Bangko Sentral lowers SDA ratesBy Michelle V. Remo
Philippine Daily Inquirer
The Bangko Sentral ng Pilipinas has cut interest rates on funds placed in its special deposit account (SDA) facility, a move seen to push banks to withdraw portions of their more than P1 trillion in idle cash so these could be used for lending.
The reduction in the SDA rates was 3.125 basis points across all maturities, the BSP announced Friday.
The one-week SDA rate was cut to 4.03125 percent from 4.0625 percent; the two-week rate to 4.09375 percent from 4.125 percent; and the one-month rate to 4.15625 percent from 4.1875 percent.
“The adjustment in the SDA rates is to fine-tune the pricing of the product,” BSP Governor Amando Tetangco Jr. said, adding that the rate reduction was in keeping with the decline in interest rates globally.
As of end-June, documents from the central bank showed that funds placed in the SDA facility stood at P1.6 trillion.
The cut in the rates followed criticism against the huge amount of funds parked at the SDA facility. Economists said some of the money must be used by banks to increase their lending. Banks could contribute to boosting economic growth if they would use their excess cash to finance corporate expansion or new businesses.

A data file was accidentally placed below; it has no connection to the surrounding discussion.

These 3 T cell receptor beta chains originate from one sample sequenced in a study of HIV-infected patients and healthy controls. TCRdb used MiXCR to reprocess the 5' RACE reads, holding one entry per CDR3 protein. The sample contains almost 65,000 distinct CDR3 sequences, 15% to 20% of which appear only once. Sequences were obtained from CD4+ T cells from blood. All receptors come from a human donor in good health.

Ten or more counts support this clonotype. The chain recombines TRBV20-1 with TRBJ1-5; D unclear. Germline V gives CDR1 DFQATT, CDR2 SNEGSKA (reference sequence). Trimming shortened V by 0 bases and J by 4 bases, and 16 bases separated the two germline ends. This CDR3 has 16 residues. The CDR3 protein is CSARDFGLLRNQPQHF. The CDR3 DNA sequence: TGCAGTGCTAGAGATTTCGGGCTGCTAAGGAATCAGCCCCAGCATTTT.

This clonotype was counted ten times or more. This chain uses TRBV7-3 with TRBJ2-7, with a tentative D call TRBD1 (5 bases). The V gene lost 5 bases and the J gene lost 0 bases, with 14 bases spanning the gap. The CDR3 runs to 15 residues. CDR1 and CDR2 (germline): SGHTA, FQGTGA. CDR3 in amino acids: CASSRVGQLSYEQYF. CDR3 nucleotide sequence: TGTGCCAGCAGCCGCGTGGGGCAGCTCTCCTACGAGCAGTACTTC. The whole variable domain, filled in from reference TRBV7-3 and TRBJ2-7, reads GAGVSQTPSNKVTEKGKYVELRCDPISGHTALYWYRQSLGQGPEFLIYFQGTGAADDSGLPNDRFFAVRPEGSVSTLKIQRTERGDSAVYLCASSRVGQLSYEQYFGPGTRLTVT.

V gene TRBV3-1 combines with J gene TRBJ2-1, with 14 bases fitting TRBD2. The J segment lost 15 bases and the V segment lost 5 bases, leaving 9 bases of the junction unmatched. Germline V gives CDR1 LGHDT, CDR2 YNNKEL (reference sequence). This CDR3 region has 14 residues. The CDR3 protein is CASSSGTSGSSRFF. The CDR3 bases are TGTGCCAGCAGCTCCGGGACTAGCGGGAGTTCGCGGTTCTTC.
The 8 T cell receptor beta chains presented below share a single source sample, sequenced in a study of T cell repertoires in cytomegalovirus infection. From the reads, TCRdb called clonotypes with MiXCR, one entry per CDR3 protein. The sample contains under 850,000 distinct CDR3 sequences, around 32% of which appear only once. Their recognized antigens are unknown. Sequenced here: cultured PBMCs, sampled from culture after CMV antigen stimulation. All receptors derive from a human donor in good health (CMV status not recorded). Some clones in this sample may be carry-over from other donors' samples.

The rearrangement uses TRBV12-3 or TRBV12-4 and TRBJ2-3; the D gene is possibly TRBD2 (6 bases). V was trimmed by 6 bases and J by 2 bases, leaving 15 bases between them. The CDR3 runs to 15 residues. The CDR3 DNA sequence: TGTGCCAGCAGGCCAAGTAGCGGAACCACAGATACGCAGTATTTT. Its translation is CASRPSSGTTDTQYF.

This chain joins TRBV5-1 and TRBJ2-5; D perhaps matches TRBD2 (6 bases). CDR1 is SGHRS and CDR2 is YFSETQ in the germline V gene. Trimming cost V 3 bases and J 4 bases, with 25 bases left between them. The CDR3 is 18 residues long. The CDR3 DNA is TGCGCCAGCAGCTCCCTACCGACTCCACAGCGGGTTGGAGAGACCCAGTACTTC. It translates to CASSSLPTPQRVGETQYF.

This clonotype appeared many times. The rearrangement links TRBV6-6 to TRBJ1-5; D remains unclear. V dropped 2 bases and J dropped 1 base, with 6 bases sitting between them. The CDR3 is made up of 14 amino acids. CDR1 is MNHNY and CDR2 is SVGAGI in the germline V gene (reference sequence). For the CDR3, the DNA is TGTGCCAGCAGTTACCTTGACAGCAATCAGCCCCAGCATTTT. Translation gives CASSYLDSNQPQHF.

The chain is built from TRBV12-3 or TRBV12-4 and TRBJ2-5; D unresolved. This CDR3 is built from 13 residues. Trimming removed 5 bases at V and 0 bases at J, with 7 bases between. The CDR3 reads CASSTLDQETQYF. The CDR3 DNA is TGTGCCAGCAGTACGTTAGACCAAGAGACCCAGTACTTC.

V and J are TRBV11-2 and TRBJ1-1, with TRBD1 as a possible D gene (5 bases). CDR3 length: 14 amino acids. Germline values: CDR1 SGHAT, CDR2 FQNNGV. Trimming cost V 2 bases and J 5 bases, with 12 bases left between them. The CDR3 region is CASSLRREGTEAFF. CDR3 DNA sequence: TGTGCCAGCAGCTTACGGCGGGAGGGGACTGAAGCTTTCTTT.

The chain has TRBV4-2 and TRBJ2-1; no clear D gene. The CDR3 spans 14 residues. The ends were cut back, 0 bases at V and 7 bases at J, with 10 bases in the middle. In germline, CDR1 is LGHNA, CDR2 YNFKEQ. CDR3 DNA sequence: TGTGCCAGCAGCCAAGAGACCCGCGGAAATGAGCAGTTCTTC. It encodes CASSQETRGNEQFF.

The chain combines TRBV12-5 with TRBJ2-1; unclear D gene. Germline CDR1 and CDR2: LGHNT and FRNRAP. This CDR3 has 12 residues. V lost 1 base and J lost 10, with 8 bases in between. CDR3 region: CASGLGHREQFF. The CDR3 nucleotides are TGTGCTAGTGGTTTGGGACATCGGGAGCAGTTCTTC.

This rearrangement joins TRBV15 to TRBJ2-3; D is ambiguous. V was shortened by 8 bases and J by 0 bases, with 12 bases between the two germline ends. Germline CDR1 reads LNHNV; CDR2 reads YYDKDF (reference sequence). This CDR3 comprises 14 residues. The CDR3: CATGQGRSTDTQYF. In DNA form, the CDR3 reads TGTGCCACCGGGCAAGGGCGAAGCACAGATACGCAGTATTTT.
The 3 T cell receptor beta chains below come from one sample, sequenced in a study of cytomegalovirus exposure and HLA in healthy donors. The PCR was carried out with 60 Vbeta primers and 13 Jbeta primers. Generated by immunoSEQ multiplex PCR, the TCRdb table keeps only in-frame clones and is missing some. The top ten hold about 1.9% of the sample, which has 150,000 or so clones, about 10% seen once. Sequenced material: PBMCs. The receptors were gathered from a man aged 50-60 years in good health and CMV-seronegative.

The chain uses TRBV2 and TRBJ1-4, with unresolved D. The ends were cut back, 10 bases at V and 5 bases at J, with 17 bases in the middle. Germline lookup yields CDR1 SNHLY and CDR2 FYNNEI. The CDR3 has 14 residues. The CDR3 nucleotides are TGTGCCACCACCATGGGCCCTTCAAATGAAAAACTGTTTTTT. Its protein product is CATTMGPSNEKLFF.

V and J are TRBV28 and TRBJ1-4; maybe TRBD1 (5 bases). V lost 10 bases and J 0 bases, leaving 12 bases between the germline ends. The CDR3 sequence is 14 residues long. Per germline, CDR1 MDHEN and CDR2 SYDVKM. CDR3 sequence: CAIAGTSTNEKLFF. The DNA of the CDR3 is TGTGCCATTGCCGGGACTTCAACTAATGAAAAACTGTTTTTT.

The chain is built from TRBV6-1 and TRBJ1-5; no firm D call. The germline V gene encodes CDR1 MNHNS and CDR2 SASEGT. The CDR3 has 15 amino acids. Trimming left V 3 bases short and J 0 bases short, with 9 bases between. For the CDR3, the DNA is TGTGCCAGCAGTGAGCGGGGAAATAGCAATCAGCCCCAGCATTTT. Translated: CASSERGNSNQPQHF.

Banks, however, have remained attracted to placing excess money in the SDA facility given its ability to help them generate significant interest income with virtually no risk.
The country’s banking sector actually has been lending more to consumers and enterprises, with the outstanding loans of universal and commercial banks growing at a double-digit pace. Still, economists argued that there was scope for banks to further increase lending given the significant cash parked in the SDA and the enormous financing requirement of the economy.
Economists said more loans might be used to fund infrastructure projects, which the country needed to better compete with its neighbors in terms of cornering foreign direct investments.
Although the Philippines has been attracting significant foreign capital flows, these were mostly short-term, portfolio funds. Economists said the country needed more FDIs to generate jobs and help uplift incomes of poor households.
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